Endangered Species In Canada


There are many trillions of living creatures, and millions
of different kinds of animals and plants share our planet
(pg 46, Savage). Each Kind, or species, is special and
unique. But, some of these species are in danger of
disappearing forever, just as the passenger pigeon did.
When the last member of a species disappears, that species
is said to be extinct. Never again will there be another
creature of that type on the planet for eternity. In the
following essay it will be proven that Canadian Wildlife is
becoming endangered due to the actions of man.
Our Country was once filled with wildlife, and in the past,
people hunted without worrying about the future. It seemed
as though there was an unlimited amount of wildlife to be
found. But overhunting has changed this and caused the
extinction of many species.
Canadian people of the past thought that if you protected
animals from hunting, that would be enough. Today we now
know that we must also protect there habitats. This is
where they find food, water, shelter, and a place to have
their young. Even if they are not hunted, animals will die
out if these necessities cannot be met.
In this century, loss of habitat has been one of the main
caused of extinction (pg 8, Silverstein). People share the
country and the planet with all the other creatures that
live here. As human population grows, people spread out
into areas that once were wild, and they compete with
animals for living space. Mort times than not the animals
lose in this battle.
People cut down forests for lumber, clear fields for farms,
and fill swamps to build towns, highways, and factories.
Land can also be cleared for such things as mineral
extraction. Wild animals get fenced out from areas that
were once their homes. Larger animals are affected the
worst because they need large open spaces, and when these
areas shrink it is much more difficult to find food, and
live without the fear of man.
When a small lot of land is cleared for a home, not much is
affected. When a whole city is built in what was once a
wild area, an entire species of animal may be endangered.
People often see wild animals as a nuisance and drive them
away into the remaining wildland. But, as the Canada's
wildland disappears, there will be fewer places for the
wildlife to go.
Even habitats that are left intact and not disturbed by
human intervention, may infact be unsafe for wildlife
because of pollution. Oil spills pollute the oceans and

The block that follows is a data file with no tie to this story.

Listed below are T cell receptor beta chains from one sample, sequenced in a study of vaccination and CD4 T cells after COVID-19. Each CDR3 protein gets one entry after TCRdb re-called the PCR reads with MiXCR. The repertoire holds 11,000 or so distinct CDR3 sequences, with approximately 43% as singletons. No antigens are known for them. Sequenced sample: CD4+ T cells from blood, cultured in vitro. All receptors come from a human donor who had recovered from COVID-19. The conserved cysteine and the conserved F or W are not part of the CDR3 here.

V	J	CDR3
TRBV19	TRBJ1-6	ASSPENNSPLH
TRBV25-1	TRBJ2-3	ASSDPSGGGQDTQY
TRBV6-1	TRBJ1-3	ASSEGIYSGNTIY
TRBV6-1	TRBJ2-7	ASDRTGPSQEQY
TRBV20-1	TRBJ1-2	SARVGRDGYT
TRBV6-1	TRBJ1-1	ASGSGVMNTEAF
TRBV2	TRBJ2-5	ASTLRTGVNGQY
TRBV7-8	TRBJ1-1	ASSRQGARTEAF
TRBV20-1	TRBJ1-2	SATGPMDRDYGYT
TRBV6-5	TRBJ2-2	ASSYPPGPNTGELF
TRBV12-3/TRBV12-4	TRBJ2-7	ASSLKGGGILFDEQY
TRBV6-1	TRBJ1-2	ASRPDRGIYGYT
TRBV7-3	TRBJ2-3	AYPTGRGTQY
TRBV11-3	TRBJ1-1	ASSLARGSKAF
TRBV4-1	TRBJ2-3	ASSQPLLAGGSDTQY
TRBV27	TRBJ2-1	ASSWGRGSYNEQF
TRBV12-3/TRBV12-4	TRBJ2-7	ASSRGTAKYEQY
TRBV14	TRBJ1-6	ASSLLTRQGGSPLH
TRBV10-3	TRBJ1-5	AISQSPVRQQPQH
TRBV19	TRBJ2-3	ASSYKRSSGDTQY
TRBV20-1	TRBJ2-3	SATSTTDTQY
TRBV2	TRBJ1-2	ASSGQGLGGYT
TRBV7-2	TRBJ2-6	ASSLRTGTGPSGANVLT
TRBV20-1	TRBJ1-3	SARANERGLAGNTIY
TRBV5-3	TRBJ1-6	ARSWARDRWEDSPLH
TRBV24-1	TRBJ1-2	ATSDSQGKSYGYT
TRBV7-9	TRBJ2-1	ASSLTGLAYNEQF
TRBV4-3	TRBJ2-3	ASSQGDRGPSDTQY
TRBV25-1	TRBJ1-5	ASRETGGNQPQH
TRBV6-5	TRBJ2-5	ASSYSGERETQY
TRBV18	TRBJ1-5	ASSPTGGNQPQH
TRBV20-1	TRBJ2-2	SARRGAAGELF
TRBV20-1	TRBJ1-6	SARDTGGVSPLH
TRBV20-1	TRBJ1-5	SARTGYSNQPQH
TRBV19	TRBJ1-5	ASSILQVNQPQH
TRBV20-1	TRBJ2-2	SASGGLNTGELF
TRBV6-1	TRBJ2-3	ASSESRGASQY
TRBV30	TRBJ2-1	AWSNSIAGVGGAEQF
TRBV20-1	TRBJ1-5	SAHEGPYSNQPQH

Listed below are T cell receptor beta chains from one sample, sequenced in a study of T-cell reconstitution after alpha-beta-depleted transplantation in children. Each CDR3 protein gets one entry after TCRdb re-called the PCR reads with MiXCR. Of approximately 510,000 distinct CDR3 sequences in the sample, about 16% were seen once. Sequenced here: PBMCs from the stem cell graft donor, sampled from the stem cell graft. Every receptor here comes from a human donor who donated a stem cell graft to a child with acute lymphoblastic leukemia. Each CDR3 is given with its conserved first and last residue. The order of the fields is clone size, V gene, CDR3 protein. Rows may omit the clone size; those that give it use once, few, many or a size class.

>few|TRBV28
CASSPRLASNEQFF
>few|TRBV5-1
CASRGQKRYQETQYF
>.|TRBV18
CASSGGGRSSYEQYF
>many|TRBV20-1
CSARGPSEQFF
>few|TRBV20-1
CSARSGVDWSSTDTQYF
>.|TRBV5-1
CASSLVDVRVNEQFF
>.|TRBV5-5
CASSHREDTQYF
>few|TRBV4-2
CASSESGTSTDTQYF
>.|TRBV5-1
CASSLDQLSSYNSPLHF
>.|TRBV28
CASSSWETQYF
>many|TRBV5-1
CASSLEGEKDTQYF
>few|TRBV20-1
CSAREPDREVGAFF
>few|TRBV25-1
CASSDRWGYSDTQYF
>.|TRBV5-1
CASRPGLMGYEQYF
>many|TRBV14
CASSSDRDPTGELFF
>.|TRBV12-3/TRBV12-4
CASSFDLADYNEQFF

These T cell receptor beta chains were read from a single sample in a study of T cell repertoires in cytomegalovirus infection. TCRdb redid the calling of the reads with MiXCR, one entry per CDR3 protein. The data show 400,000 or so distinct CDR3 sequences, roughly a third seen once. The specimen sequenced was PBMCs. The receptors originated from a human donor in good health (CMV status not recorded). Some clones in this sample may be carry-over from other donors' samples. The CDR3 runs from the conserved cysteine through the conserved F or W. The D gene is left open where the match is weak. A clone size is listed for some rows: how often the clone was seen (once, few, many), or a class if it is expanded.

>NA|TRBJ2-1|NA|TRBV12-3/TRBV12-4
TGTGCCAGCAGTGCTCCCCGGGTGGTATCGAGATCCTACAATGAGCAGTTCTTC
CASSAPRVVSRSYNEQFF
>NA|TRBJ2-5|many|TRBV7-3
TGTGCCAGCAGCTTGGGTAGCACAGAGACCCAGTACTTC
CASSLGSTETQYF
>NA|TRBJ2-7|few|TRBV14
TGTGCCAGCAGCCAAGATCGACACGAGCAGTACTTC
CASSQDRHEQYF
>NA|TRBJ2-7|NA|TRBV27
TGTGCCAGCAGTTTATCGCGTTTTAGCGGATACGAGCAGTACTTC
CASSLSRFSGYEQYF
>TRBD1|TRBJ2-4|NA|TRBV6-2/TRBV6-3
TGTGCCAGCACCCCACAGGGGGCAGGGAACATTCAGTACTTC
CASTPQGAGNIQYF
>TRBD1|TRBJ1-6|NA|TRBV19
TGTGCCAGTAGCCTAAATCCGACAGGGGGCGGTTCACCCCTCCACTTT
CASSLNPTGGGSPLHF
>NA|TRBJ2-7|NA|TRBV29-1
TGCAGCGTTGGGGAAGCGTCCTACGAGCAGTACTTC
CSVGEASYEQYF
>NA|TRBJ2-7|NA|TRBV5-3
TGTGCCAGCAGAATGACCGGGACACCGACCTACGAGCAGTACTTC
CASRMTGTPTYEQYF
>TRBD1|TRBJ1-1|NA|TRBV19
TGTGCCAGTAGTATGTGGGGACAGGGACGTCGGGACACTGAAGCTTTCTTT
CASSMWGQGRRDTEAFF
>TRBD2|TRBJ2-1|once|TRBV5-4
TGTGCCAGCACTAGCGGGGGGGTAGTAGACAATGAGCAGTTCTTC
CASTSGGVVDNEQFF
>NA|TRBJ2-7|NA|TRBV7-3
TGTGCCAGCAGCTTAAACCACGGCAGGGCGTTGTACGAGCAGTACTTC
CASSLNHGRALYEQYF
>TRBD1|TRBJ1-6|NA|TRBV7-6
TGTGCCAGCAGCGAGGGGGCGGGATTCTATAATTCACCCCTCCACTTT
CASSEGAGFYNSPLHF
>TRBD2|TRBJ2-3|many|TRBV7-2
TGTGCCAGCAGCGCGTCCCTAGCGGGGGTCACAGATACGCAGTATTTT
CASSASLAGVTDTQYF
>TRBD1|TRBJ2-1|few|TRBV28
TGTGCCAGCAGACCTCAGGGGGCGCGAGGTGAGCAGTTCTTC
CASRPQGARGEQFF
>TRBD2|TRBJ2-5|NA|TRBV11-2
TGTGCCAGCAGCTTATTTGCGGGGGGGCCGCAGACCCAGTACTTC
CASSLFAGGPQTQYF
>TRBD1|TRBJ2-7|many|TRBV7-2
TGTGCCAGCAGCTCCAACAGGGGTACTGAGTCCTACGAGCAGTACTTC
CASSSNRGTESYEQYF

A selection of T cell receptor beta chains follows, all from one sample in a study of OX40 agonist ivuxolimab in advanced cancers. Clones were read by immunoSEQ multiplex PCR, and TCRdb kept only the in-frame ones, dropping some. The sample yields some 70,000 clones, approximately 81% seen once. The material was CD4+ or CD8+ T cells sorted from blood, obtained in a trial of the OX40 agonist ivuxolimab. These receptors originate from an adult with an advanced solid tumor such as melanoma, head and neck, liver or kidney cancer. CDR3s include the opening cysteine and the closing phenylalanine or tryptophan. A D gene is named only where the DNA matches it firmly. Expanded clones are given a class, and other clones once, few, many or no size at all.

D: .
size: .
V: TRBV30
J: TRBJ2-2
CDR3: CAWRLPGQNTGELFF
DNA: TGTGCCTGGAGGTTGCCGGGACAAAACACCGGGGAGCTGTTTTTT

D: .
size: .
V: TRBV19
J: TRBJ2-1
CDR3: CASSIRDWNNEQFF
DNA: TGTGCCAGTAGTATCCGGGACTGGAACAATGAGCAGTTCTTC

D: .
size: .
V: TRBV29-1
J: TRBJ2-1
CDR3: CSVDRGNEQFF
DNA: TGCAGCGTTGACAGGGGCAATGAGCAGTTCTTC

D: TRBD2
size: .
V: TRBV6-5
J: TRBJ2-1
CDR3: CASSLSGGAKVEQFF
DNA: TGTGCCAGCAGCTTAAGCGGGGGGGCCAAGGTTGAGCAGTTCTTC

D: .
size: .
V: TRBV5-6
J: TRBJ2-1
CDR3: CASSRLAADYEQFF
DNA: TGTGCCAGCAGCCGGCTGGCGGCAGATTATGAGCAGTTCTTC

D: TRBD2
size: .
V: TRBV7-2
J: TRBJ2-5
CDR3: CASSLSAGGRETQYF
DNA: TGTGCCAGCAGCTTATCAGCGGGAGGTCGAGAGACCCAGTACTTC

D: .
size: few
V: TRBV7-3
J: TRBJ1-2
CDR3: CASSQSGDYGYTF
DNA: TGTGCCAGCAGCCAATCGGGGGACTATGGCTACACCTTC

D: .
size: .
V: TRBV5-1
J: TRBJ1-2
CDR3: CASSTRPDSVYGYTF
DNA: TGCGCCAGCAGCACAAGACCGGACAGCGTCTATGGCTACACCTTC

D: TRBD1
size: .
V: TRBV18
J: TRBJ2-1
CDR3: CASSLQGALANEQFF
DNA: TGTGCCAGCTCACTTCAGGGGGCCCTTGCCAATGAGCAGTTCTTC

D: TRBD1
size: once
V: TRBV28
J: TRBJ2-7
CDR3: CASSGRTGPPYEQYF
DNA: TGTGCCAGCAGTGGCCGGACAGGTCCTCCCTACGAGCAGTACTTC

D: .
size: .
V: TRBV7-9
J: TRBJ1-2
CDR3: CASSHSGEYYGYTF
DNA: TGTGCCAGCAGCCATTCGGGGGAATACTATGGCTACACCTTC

injure or kill water mammals and birds. When farmers spray
their crops with pesticides to keep insects from eating
their crops, many animals are harmed as well. Industries
send out chemicals into the air, water, and land, with no
concern about what it may be doing to the environment.
Garbage dumps leak toxic chemicals into neighbouring lakes
and rivers, also affecting birds and fish. The garbage that
is dumped straight into the ocean poisons wildlife
severely. Also, animals may mistake plastics and styrofoam
for food or become strangled by plastic six-pack holders.
Not all animals environments are poisoned by accident. Some
rancher, for example, have put out poison for coyotes and
wolves because these animals sometimes kill there cattle or
sheep. People and industries must be more aware of what
they are doing to the environment and how they affect the
wildlife in general.
Until recently, most people believed that the earth and
everything on it belonged to humans and that we could do
whatever we wa nted with any of the creatures that shared
our planet. Human activities have driven many species to
the verge of extinction, but there have been some
encouraging examples of how society can save endangered
animals. One of these is the
American bison, or buffalo.
The buffalo once was the symbol of the American wilderness.
These huge animals roamed the plains, grazing in enormous
herds. There were 30 million buffalo in the West in the
1860's. But, by 1883, hunters had killed all but 1,00 of
them (pg 14, Silverstein). Fortunately, several people had
captured some buffalo to raise in captivity. By 1890, 600
of the 700 remaining buffalo were in private hands. Growing
numbers of people became concerned that with so few buffalo
left they could soon become extinct.
There are many ways that people, working through government
and other organizations, can help save our wildlife. One is
to pass laws that prevent endangered animals from being
killed or taken from their natural habitats. Another is to